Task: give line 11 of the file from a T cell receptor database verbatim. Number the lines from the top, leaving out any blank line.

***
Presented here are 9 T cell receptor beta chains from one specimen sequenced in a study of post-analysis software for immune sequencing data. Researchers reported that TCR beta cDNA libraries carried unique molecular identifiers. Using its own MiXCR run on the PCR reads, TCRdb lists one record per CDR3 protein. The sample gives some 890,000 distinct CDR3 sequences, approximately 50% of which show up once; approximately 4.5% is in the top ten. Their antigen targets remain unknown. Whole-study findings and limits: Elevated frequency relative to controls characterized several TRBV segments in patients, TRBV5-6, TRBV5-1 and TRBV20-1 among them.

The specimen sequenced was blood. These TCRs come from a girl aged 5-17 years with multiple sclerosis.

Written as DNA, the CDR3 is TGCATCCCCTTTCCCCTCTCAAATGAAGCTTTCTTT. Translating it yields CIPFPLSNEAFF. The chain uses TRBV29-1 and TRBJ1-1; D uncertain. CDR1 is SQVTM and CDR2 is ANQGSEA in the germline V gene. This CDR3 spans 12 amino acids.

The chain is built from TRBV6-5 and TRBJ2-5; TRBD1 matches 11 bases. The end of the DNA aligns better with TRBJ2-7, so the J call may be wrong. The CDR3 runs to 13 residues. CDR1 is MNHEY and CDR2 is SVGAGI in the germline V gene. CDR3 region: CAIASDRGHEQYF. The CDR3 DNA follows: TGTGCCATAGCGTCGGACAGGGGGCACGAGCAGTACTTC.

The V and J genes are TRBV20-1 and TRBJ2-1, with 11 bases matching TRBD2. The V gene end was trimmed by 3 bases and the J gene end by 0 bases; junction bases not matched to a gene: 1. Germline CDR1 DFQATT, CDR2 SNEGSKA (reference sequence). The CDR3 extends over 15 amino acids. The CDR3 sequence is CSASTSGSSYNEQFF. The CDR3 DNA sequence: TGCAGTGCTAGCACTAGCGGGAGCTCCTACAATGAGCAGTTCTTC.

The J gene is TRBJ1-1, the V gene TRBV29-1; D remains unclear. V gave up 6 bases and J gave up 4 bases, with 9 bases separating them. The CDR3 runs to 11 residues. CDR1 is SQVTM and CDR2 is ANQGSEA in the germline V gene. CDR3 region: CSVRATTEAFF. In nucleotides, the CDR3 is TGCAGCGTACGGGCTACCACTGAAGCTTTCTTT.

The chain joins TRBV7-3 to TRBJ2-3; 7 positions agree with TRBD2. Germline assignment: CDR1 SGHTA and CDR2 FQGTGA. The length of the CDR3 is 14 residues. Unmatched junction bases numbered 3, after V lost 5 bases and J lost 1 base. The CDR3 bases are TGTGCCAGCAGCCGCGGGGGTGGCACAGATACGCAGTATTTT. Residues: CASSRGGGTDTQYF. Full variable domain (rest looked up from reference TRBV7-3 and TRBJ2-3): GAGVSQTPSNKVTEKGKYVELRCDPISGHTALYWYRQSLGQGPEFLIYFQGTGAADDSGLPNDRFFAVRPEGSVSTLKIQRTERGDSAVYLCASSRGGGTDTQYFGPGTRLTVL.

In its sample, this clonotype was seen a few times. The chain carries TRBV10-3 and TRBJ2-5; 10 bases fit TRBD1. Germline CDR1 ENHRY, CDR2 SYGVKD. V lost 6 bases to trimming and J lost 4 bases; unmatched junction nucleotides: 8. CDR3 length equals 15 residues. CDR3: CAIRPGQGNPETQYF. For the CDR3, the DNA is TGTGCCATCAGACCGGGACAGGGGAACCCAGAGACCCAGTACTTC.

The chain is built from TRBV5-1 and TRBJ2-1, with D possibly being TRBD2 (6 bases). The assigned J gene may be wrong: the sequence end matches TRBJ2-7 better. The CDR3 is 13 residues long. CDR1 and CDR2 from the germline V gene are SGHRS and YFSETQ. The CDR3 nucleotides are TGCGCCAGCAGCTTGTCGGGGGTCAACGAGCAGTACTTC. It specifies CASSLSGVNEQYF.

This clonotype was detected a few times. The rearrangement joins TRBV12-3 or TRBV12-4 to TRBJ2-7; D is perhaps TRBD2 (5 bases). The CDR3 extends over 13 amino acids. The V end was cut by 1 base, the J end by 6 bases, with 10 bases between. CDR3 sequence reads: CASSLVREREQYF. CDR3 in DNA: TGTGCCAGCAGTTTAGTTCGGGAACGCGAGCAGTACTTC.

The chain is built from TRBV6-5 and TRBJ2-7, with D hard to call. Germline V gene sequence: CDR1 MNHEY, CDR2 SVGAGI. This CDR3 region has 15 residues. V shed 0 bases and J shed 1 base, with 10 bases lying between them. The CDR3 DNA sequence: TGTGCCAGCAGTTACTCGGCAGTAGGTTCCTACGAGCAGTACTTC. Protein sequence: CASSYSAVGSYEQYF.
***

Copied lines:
The chain is built from TRBV6-5 and TRBJ2-7, with D hard to call. Germline V gene sequence: CDR1 MNHEY, CDR2 SVGAGI. This CDR3 region has 15 residues. V shed 0 bases and J shed 1 base, with 10 bases lying between them. The CDR3 DNA sequence: TGTGCCAGCAGTTACTCGGCAGTAGGTTCCTACGAGCAGTACTTC. Protein sequence: CASSYSAVGSYEQYF.